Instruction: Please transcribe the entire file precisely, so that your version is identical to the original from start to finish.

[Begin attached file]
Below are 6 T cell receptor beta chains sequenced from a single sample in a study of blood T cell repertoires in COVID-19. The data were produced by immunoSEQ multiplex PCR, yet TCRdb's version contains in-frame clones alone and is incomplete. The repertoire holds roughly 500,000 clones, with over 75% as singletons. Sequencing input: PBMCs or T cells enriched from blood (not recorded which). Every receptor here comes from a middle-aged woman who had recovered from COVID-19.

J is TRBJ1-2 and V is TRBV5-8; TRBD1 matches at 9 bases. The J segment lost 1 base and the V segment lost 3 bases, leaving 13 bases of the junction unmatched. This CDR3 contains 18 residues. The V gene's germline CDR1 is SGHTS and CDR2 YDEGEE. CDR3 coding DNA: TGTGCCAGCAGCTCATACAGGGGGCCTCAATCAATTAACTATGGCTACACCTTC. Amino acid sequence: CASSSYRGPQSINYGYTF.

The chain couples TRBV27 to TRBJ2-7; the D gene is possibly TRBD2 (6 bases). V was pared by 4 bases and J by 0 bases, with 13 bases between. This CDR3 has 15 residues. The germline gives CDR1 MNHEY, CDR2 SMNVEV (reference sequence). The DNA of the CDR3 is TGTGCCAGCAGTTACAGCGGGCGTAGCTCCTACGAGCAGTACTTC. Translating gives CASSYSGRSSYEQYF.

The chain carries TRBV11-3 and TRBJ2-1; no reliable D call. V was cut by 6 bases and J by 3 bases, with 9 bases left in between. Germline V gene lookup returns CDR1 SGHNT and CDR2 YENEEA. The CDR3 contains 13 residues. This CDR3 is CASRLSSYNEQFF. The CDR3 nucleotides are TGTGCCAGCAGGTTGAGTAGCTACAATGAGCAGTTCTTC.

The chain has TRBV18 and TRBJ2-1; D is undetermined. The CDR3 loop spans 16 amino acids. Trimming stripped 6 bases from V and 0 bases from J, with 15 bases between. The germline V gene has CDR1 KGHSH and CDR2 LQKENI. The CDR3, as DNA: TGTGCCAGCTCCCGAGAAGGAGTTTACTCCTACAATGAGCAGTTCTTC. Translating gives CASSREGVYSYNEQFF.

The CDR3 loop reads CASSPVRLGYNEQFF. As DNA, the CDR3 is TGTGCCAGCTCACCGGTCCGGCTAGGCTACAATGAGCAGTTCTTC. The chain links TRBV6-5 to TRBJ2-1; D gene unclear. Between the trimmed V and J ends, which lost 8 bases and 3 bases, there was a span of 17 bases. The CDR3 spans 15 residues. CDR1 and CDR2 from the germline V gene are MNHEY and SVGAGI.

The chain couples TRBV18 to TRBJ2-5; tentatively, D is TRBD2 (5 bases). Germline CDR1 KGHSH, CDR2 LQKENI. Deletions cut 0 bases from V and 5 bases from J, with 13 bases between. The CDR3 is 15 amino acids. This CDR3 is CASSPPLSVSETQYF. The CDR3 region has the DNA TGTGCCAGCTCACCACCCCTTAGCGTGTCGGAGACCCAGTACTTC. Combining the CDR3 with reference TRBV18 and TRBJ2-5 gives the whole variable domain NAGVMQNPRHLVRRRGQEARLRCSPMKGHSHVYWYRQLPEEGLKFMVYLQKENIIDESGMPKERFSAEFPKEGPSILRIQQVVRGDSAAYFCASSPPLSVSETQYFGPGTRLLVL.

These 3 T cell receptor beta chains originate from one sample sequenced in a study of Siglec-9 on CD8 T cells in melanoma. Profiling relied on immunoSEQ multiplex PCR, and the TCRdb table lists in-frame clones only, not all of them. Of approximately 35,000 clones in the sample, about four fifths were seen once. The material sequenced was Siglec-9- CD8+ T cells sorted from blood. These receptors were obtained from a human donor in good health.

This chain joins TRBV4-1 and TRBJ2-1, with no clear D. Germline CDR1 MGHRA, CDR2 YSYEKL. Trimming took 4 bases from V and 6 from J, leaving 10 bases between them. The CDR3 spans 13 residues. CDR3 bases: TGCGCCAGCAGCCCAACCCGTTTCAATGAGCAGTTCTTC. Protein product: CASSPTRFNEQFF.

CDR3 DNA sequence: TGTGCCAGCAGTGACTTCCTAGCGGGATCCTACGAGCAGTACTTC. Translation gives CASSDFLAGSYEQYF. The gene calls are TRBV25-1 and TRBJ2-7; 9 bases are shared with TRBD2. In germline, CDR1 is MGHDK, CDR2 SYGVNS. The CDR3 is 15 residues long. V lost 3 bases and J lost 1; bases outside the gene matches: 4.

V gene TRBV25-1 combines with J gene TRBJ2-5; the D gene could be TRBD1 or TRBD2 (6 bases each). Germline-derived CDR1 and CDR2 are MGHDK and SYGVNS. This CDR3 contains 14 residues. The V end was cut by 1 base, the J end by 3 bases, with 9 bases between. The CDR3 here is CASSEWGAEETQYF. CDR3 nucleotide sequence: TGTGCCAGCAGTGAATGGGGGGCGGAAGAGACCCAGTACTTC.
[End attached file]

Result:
Below are 6 T cell receptor beta chains sequenced from a single sample in a study of blood T cell repertoires in COVID-19. The data were produced by immunoSEQ multiplex PCR, yet TCRdb's version contains in-frame clones alone and is incomplete. The repertoire holds roughly 500,000 clones, with over 75% as singletons. Sequencing input: PBMCs or T cells enriched from blood (not recorded which). Every receptor here comes from a middle-aged woman who had recovered from COVID-19.

J is TRBJ1-2 and V is TRBV5-8; TRBD1 matches at 9 bases. The J segment lost 1 base and the V segment lost 3 bases, leaving 13 bases of the junction unmatched. This CDR3 contains 18 residues. The V gene's germline CDR1 is SGHTS and CDR2 YDEGEE. CDR3 coding DNA: TGTGCCAGCAGCTCATACAGGGGGCCTCAATCAATTAACTATGGCTACACCTTC. Amino acid sequence: CASSSYRGPQSINYGYTF.

The chain couples TRBV27 to TRBJ2-7; the D gene is possibly TRBD2 (6 bases). V was pared by 4 bases and J by 0 bases, with 13 bases between. This CDR3 has 15 residues. The germline gives CDR1 MNHEY, CDR2 SMNVEV (reference sequence). The DNA of the CDR3 is TGTGCCAGCAGTTACAGCGGGCGTAGCTCCTACGAGCAGTACTTC. Translating gives CASSYSGRSSYEQYF.

The chain carries TRBV11-3 and TRBJ2-1; no reliable D call. V was cut by 6 bases and J by 3 bases, with 9 bases left in between. Germline V gene lookup returns CDR1 SGHNT and CDR2 YENEEA. The CDR3 contains 13 residues. This CDR3 is CASRLSSYNEQFF. The CDR3 nucleotides are TGTGCCAGCAGGTTGAGTAGCTACAATGAGCAGTTCTTC.

The chain has TRBV18 and TRBJ2-1; D is undetermined. The CDR3 loop spans 16 amino acids. Trimming stripped 6 bases from V and 0 bases from J, with 15 bases between. The germline V gene has CDR1 KGHSH and CDR2 LQKENI. The CDR3, as DNA: TGTGCCAGCTCCCGAGAAGGAGTTTACTCCTACAATGAGCAGTTCTTC. Translating gives CASSREGVYSYNEQFF.

The CDR3 loop reads CASSPVRLGYNEQFF. As DNA, the CDR3 is TGTGCCAGCTCACCGGTCCGGCTAGGCTACAATGAGCAGTTCTTC. The chain links TRBV6-5 to TRBJ2-1; D gene unclear. Between the trimmed V and J ends, which lost 8 bases and 3 bases, there was a span of 17 bases. The CDR3 spans 15 residues. CDR1 and CDR2 from the germline V gene are MNHEY and SVGAGI.

The chain couples TRBV18 to TRBJ2-5; tentatively, D is TRBD2 (5 bases). Germline CDR1 KGHSH, CDR2 LQKENI. Deletions cut 0 bases from V and 5 bases from J, with 13 bases between. The CDR3 is 15 amino acids. This CDR3 is CASSPPLSVSETQYF. The CDR3 region has the DNA TGTGCCAGCTCACCACCCCTTAGCGTGTCGGAGACCCAGTACTTC. Combining the CDR3 with reference TRBV18 and TRBJ2-5 gives the whole variable domain NAGVMQNPRHLVRRRGQEARLRCSPMKGHSHVYWYRQLPEEGLKFMVYLQKENIIDESGMPKERFSAEFPKEGPSILRIQQVVRGDSAAYFCASSPPLSVSETQYFGPGTRLLVL.

These 3 T cell receptor beta chains originate from one sample sequenced in a study of Siglec-9 on CD8 T cells in melanoma. Profiling relied on immunoSEQ multiplex PCR, and the TCRdb table lists in-frame clones only, not all of them. Of approximately 35,000 clones in the sample, about four fifths were seen once. The material sequenced was Siglec-9- CD8+ T cells sorted from blood. These receptors were obtained from a human donor in good health.

This chain joins TRBV4-1 and TRBJ2-1, with no clear D. Germline CDR1 MGHRA, CDR2 YSYEKL. Trimming took 4 bases from V and 6 from J, leaving 10 bases between them. The CDR3 spans 13 residues. CDR3 bases: TGCGCCAGCAGCCCAACCCGTTTCAATGAGCAGTTCTTC. Protein product: CASSPTRFNEQFF.

CDR3 DNA sequence: TGTGCCAGCAGTGACTTCCTAGCGGGATCCTACGAGCAGTACTTC. Translation gives CASSDFLAGSYEQYF. The gene calls are TRBV25-1 and TRBJ2-7; 9 bases are shared with TRBD2. In germline, CDR1 is MGHDK, CDR2 SYGVNS. The CDR3 is 15 residues long. V lost 3 bases and J lost 1; bases outside the gene matches: 4.

V gene TRBV25-1 combines with J gene TRBJ2-5; the D gene could be TRBD1 or TRBD2 (6 bases each). Germline-derived CDR1 and CDR2 are MGHDK and SYGVNS. This CDR3 contains 14 residues. The V end was cut by 1 base, the J end by 3 bases, with 9 bases between. The CDR3 here is CASSEWGAEETQYF. CDR3 nucleotide sequence: TGTGCCAGCAGTGAATGGGGGGCGGAAGAGACCCAGTACTTC.